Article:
Market Update 03/11/2024

Liz Whitteberry |


The long-term valuation of the market is commonly measured by the Cyclically Adjusted Price to Earnings ratio, or “CAPE”, which smooths-out shorter-term earnings swings in order to get a longer-term assessment of market valuation. 

A CAPE level of 30 is considered to be the upper end of the normal range.  Since 1881, the average annual return for all ten-year periods that began with a CAPE in this range has been slightly positive to slightly negative.




% change WEEK 

% change ytd


JAN 1, 2024


FEB 1, 2024

UP 7.6%

UP 7.6%


MARCH 1, 2024

UP 1.97%

UP 9.7%


MARCH 8, 2024

UP 0.29%

UP 10.0%


Note:  We do not use CAPE as an official input into our methods. However, we think history serves as a guide and that it’s good to know where we are on the historic continuum.



Counting-up of the number of all our indicators that are ‘Up’ for U.S. Equities, the current tally is that all of the four are Positive.  These represent a multitude of timeframes (two that can be solely days/weeks, or months+ at a time; another, a quarter at a time; and lastly, the {typically} years-long reading, that being the Cyclical Bull or Bear status).


  2. MIDTERM/QUARTERLY — POSITIVE since January 1, 2024
  3. SHORT-TERM — POSITIVE since November 16, 2023
  4. SHORT-TERM — POSITIVE since November 21, 2023





With many hoping that the Federal Reserve might give stronger indications on their decision to cut interest rates sooner rather than later, we saw strong intraday moves in the market this week. The large-cap S&P 500 Index and mid-cap S&P 400 Index soared to new record intraday highs, joined by the Nasdaq Composite before a pull-back back late on Friday.  While small-cap and value shares outperformed, mega-cap tech shares slowed, with part of the lag coming from a decline in Apple. This comes after reports that iPhone sales in China are slowing.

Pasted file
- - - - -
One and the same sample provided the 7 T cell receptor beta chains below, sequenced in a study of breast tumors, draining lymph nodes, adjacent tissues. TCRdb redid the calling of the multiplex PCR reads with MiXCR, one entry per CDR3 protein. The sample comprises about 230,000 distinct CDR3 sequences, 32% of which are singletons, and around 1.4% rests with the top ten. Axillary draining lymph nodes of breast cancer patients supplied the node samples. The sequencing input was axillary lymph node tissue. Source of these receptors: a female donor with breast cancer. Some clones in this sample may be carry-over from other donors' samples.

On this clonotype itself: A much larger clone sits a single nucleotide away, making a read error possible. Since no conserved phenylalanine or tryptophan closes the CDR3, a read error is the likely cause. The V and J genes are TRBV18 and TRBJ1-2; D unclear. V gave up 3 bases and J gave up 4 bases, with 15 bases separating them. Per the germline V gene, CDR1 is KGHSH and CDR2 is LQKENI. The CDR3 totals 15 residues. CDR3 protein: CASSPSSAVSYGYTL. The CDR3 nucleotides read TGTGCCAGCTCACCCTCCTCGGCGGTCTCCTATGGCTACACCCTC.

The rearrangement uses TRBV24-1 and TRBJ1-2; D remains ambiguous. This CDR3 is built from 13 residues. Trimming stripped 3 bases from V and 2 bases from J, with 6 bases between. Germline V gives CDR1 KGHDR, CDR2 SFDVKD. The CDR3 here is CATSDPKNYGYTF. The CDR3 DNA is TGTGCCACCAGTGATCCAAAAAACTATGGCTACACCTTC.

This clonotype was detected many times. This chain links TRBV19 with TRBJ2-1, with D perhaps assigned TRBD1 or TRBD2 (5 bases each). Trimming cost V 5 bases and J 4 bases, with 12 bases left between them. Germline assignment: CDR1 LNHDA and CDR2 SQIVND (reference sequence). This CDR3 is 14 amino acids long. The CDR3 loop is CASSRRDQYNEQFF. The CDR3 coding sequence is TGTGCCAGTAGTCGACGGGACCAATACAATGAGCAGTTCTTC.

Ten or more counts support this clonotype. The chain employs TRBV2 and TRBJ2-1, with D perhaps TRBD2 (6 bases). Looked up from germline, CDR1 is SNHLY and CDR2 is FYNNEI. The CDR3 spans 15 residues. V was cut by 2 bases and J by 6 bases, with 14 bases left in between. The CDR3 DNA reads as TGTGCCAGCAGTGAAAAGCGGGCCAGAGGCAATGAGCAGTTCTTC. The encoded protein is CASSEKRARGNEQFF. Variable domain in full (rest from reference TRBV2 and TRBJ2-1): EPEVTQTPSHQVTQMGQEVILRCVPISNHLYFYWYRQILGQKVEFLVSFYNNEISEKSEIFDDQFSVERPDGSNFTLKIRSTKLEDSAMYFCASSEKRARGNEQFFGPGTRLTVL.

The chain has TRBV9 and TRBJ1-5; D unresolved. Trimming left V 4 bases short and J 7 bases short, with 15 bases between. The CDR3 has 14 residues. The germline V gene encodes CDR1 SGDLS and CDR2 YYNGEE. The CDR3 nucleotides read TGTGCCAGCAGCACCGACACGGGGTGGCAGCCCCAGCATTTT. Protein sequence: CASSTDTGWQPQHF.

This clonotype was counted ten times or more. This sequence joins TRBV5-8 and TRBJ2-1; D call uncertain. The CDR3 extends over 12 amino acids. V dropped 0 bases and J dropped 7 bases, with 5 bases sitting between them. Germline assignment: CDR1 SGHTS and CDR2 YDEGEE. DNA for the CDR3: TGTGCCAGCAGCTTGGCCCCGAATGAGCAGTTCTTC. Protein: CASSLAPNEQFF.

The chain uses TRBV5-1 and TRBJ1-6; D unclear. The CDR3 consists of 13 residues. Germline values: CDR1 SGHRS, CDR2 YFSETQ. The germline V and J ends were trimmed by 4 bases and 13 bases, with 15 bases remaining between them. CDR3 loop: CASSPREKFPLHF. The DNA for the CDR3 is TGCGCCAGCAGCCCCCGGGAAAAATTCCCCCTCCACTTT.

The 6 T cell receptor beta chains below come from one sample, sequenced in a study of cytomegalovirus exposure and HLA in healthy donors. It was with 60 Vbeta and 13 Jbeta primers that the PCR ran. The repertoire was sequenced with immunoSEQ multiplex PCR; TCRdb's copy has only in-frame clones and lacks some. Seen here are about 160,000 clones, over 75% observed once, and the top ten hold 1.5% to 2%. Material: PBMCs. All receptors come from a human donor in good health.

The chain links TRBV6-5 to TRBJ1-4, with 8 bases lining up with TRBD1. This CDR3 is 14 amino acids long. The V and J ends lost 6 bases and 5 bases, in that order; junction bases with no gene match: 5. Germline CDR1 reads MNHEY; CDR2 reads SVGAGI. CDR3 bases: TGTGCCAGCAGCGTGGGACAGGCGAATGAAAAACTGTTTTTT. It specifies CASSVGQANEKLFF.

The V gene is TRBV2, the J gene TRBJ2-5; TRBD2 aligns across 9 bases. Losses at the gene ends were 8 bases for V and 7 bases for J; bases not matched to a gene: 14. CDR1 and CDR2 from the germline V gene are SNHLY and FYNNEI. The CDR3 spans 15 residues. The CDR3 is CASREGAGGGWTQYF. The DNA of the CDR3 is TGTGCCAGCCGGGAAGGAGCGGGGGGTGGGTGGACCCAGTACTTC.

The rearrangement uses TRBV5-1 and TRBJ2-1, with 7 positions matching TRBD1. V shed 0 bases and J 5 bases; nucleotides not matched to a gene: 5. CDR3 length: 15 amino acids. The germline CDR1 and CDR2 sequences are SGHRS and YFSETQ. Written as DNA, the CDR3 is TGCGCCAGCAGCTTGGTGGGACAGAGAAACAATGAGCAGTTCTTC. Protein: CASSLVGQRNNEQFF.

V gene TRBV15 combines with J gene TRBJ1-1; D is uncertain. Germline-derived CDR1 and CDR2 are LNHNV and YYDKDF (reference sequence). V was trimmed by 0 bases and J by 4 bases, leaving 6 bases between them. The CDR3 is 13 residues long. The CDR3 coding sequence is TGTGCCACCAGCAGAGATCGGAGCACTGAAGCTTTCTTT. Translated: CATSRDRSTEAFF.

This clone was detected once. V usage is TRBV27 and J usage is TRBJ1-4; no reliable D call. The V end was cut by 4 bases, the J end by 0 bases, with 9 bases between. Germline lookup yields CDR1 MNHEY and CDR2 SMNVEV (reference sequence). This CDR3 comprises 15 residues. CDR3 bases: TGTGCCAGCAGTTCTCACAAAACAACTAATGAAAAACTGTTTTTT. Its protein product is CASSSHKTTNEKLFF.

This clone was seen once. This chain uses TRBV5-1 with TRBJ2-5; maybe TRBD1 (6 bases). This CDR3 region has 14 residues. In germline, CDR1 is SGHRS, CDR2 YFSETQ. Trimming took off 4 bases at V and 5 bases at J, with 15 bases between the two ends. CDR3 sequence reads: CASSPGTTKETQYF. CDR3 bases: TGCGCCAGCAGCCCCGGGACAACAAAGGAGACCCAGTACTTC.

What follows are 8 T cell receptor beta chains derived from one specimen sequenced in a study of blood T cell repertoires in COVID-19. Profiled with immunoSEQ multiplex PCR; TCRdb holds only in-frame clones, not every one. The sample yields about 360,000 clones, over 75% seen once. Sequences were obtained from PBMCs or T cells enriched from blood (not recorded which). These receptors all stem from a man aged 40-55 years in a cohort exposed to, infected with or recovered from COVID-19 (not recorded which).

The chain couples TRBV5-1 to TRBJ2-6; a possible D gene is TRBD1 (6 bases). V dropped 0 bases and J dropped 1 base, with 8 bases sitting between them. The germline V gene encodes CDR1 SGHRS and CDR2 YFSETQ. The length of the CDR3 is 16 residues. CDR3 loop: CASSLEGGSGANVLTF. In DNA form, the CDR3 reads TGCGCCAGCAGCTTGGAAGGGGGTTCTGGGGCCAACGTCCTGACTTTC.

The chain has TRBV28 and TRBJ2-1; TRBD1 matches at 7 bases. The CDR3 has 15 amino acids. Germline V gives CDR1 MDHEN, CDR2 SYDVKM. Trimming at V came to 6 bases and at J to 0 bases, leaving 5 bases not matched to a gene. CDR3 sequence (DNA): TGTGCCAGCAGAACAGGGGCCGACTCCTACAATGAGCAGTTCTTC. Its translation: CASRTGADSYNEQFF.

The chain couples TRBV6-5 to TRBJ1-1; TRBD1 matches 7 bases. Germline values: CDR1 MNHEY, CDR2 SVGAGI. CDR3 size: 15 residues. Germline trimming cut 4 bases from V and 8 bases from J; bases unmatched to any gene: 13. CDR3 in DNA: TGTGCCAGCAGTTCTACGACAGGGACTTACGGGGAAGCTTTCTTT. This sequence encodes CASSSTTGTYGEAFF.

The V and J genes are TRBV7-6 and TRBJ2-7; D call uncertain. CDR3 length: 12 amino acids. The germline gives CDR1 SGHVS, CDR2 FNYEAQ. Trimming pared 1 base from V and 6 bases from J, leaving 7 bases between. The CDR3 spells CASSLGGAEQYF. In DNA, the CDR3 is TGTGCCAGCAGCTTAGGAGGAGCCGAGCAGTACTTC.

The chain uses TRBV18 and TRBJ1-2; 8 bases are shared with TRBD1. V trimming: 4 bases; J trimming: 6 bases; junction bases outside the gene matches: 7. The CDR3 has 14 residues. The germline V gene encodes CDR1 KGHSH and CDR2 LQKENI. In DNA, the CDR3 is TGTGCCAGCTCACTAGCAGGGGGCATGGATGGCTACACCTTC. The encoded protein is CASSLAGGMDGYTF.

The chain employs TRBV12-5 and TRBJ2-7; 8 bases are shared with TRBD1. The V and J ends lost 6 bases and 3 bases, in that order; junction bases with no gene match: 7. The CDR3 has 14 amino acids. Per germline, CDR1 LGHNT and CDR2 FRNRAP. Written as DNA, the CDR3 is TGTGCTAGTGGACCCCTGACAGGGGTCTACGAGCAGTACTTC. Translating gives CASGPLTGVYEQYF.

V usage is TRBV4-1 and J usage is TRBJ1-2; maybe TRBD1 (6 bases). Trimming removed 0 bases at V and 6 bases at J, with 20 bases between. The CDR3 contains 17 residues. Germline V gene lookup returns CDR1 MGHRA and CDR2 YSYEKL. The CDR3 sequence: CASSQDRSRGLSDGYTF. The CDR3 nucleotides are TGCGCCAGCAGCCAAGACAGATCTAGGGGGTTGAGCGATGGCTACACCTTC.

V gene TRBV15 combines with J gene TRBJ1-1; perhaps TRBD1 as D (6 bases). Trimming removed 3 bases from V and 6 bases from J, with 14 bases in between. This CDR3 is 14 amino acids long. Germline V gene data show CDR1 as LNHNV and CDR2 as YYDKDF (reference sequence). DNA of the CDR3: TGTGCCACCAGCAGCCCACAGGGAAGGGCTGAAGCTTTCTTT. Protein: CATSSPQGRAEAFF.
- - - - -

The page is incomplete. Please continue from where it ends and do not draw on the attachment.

On Thursday, Tesla was displaced as the 12th biggest public company by market capitalization. The spot is now occupied by the Danish pharmaceuticals company Novo Nordisk, which has seen robust demand for its diabetes and weight loss drugs.


LOOKING AT THE INDEXES:  It was a mixed week for the indexes, with the Dow, Nasdaq, and large-cap struggling to maintain its prior week’s gains. Small and mid-cap saw encouraging lifts.




% change ytd



DOWN 364.69

+ 2.74%

S&P 500


DOWN 13.39

+ 7.42%

Nasdaq comp.


DOWN 189.83

+ 7.15%

s&P 400 (midcap)


UP 41.73

+ 6.14%

Rusell 2000


UP 6.32

+ 2.74%



The week was more balanced for commodities / futures, with oil holding mostly steady, and gold, silver & copper enjoying some increases. 

GOLD (GC00) ended the week at $2,186.20 per ounce vs the prior week of $2,095.70. While steady last week, Gold boasted growth of 4.32% at market close this week.

SILVER (SI00) saw nice gains for the week, increasing to a close of $24.55 per ounce – a 5.05% lift over last weeks close of $23.37.

COPPER (HG00), saw a miniscule increase over the prior week. This commodity is sometimes viewed as a barometer of world economic health, and showed here to hold steady with slight increase, ending the week up 0.78% at $3.89 per pound vs the prior week of $3.86.